The Libertad is a 100-meter-long tall sailing ship, used as a training vessel by the Argentine navy. It was arrested in Tema, Ghana on 2 September 2012 after a subsidiary of US hedge fund Elliott Capital Management (NML Capital) gained an injunction from the Ghanaian Commercial Court to prevent the ship and its crew members from leaving the port. The arrest of the ship arises in the context of the sovereign debt moratorium announced by Argentina in 2001.
NML Capital is the holder of Fiscal Agency Agreement (‘FAA’) bonds issued by Argentina, purchased at a discount on face value. In 2001, Argentina announced a temporary moratorium on principal and interest payments on public external debt, including the FAA bonds. In 2005 and 2010, Argentina initiated a restructuring of its debt, offering FAA bondholders the opportunity to exchange their defaulted bonds for new unsecured and unsubordinated external debt. The majority of bondholders participated in the exchange, accepting roughly 30 cents on the dollar for their FAA bonds. However, NML Capital held out on both the 2005 and 2010 debt restructurings. Before the Ghanaian Court, NML submitted that it is owed $370 million by Argentina (based on the outstanding principle plus interest).
NML Capital has sued Argentina for face value of the bonds plus interest and has sought to enforce its debt in a variety of judicial fora around the world, including the UK Supreme Court, the Tribunal de Grande Instance de Paris and the US District Court for the Southern District of New York. On 11 May 2006, NML Capital was granted a summary judgment by the US District Court for the Southern District of New York for the principal amount of the bonds valued at $284,184,632.30, plus interest thereon. The UK Supreme Court decision in NML Capital v Argentina  UKSC 31 recognised and declared enforceable the US judgment. Most recently, on 26 October 2012, in the case of NML Capital Ltd v Republic of Argentina, the US Court of Appeal for the 2nd Circuit ruled that Argentina had improperly discriminated against NML Capital by giving priority to the payment of bondholders who had entered the 2005 and 2010 debt swaps.
Argentina claims that the order of the Ghanaian court is in violation of international law and, in particular, of the immunities enjoyed by warships. Article 32 of UNCLOS provides “With such exceptions as are contained in subsection A and in articles 30 and 31, nothing in this Convention affects the immunities of warships and other government ships operated for non-commercial purposes.” Under the terms and conditions governing the bonds held by NML Capital (as quoted in the UK Supreme Court judgment), Argentina waived sovereign immunity in relation to execution of judgments by bondholders as follows:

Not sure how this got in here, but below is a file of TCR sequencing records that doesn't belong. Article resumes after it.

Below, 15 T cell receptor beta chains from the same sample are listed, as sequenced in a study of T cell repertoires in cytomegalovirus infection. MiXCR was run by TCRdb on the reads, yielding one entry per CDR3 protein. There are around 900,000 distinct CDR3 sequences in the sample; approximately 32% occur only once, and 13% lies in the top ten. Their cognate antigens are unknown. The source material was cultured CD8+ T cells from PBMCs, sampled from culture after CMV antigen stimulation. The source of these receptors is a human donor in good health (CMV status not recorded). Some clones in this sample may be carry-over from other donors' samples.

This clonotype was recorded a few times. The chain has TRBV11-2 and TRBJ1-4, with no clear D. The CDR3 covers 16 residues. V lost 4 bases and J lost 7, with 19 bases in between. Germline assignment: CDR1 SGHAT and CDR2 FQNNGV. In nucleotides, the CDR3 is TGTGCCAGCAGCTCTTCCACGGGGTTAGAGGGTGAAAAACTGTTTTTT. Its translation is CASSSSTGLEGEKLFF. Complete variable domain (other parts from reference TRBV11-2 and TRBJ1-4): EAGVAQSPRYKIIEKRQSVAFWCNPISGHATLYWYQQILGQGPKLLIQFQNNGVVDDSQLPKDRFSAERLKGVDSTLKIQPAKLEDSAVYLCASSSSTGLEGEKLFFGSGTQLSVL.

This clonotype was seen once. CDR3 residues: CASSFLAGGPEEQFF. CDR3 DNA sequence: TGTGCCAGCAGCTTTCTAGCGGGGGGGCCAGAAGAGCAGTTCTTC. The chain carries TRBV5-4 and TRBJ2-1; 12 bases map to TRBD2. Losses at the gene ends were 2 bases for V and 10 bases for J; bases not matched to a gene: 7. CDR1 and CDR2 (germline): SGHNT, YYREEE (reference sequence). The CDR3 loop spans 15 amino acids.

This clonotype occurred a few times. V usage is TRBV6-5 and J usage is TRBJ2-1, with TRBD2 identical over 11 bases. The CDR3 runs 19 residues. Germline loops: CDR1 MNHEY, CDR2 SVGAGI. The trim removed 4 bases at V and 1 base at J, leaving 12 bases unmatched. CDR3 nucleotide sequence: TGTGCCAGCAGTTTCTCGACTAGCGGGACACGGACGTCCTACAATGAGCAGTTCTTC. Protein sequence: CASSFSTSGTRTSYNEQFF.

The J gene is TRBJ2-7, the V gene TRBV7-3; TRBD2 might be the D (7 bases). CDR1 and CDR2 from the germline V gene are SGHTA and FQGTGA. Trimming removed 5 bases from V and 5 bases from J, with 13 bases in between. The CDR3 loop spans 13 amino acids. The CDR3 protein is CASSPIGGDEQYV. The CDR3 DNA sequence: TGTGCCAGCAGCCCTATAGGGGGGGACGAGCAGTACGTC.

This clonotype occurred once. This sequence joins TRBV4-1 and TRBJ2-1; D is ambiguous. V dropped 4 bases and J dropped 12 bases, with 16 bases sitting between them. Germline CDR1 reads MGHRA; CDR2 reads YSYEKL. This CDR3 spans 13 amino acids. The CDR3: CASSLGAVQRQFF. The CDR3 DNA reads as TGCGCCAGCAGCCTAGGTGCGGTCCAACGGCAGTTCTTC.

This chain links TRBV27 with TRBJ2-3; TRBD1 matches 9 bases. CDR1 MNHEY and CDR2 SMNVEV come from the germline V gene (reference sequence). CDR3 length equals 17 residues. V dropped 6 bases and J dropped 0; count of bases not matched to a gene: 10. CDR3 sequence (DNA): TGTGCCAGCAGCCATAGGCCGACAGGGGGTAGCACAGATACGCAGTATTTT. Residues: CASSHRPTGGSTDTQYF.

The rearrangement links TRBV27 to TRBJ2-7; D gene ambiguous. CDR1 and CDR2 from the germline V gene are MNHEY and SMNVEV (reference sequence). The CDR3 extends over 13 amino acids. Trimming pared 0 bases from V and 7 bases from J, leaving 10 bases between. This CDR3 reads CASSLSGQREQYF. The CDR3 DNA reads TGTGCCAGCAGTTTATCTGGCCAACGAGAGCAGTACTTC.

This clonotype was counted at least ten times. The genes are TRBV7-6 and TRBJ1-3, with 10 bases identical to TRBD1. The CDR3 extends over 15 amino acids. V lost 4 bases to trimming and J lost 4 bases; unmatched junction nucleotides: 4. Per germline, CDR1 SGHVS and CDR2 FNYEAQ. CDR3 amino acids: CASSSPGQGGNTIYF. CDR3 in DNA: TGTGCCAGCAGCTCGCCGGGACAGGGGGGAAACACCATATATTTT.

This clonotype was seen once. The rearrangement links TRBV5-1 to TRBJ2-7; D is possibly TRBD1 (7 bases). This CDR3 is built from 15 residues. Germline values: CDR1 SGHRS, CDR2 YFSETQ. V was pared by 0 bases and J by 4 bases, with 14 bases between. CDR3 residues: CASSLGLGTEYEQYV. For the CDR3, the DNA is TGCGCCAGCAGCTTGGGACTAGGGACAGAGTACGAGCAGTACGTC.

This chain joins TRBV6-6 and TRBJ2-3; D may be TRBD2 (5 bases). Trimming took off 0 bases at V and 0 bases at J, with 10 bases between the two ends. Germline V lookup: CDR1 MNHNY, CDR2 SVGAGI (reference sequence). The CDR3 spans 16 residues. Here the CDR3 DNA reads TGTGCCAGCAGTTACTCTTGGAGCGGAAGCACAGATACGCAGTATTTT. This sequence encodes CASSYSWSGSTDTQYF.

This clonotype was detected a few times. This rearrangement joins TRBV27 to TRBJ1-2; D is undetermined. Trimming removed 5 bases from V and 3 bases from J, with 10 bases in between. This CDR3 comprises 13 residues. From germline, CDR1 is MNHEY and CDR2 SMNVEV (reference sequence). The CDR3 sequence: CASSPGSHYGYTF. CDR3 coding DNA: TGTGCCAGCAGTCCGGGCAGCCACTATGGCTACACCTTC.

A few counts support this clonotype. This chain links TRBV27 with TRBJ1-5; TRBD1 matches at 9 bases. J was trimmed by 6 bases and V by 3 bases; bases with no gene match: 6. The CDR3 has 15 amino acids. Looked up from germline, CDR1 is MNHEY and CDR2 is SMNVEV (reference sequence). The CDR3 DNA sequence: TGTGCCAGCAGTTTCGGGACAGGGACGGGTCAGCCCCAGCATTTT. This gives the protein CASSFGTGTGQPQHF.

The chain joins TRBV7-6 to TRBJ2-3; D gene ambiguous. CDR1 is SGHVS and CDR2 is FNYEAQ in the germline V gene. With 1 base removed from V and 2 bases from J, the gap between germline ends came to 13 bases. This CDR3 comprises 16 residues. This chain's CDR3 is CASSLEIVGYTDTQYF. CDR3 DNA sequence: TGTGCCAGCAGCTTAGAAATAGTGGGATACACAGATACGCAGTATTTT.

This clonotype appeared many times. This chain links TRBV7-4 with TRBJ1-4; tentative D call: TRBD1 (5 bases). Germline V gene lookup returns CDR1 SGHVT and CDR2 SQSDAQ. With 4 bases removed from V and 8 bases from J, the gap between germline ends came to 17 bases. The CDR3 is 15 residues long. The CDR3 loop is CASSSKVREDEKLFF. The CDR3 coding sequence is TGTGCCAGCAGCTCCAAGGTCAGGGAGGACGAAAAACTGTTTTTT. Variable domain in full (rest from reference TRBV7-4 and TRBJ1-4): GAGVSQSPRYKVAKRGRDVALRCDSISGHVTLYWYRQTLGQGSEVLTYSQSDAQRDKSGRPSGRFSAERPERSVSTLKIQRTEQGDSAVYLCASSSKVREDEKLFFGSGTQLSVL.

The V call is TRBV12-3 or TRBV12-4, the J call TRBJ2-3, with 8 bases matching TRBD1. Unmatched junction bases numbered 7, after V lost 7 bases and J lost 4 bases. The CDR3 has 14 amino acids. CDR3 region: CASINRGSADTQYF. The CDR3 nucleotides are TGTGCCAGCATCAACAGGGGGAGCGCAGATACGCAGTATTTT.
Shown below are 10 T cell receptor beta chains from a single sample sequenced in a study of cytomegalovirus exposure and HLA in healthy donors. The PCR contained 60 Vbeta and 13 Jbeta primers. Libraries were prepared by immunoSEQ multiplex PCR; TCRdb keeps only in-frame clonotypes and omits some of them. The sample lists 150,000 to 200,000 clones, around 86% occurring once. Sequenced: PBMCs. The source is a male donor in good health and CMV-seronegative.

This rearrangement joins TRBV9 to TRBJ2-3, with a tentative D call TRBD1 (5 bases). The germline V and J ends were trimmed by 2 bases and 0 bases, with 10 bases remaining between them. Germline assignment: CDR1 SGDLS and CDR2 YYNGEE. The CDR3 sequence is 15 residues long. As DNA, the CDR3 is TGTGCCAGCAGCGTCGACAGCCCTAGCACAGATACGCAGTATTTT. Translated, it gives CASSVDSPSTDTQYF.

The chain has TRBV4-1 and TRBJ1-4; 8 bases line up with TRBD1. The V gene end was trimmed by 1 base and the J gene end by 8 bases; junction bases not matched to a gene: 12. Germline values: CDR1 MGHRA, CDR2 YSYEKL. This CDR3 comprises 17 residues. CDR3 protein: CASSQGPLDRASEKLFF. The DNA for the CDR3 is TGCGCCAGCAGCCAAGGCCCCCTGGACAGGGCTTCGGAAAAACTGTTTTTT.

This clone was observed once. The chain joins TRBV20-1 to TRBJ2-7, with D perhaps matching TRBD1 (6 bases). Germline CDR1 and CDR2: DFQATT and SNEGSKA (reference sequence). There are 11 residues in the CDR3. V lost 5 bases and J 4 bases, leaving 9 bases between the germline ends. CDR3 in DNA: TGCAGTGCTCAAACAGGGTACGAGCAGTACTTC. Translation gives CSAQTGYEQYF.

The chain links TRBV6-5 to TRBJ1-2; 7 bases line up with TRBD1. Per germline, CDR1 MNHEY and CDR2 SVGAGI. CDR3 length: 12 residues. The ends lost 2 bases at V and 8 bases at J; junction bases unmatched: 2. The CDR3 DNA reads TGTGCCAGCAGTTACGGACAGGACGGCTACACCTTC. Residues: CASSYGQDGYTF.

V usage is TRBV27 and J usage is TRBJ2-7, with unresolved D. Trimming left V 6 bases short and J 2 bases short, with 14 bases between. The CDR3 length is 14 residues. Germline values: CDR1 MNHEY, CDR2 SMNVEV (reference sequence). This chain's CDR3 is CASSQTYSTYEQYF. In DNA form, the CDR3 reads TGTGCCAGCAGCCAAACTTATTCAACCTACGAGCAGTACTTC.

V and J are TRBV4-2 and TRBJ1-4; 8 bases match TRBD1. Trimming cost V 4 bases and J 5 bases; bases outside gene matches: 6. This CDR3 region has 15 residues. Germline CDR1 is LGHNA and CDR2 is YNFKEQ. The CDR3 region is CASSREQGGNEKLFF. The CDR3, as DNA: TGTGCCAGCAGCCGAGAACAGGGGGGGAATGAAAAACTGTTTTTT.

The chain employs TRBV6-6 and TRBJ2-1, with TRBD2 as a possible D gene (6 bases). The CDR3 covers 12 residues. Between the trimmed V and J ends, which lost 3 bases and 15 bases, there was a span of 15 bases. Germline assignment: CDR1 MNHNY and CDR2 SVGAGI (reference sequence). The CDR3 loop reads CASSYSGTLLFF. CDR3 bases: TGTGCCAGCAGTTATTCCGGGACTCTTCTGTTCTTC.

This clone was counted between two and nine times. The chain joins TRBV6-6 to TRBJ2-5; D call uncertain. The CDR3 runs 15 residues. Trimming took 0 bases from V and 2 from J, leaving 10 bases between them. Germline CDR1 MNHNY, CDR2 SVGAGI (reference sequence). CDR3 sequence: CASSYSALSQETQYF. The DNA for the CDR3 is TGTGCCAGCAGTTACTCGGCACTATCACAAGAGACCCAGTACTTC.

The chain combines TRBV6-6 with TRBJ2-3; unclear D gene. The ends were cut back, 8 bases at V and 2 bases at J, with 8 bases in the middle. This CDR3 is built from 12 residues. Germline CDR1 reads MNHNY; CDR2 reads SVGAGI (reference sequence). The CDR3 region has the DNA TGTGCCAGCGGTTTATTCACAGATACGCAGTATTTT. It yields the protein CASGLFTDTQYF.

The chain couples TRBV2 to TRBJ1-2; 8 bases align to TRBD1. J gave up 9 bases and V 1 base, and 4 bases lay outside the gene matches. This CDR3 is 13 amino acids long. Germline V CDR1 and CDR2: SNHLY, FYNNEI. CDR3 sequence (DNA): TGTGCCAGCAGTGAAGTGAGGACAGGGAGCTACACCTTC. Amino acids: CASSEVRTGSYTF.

“To the extent that the republic … shall be entitled, in any jurisdiction … in which any … other court is located in which any suit, action or proceeding may at any time be brought solely for the purpose of enforcing or executing any related judgment, to any immunity from suit, from the jurisdiction of any such court … from execution of a judgment or from any other legal or judicial process or remedy, and to the extent that in any such jurisdiction there shall be attributed such an immunity, the republic has irrevocably agreed not to claim and has irrevocably waived such immunity to the fullest extent permitted by the laws of such jurisdiction … solely for the purpose of enabling … a holder of securities of this series to enforce or execute a related judgment.”
The Ghanaian Court held that this wording clearly amounted to a waiver of sovereign immunity by Argentina. Since the Argentine application to ITLOS has yet to be published, the Argentine position on this waiver remains unclear. Presumably, Argentina will argue that sovereign immunity of warships is unwaivable and that the waiver in the bond conditions does not apply to warships. It will be interesting to see how Argentina supports this argument.
The ITLOS Press Release regarding the application is available here.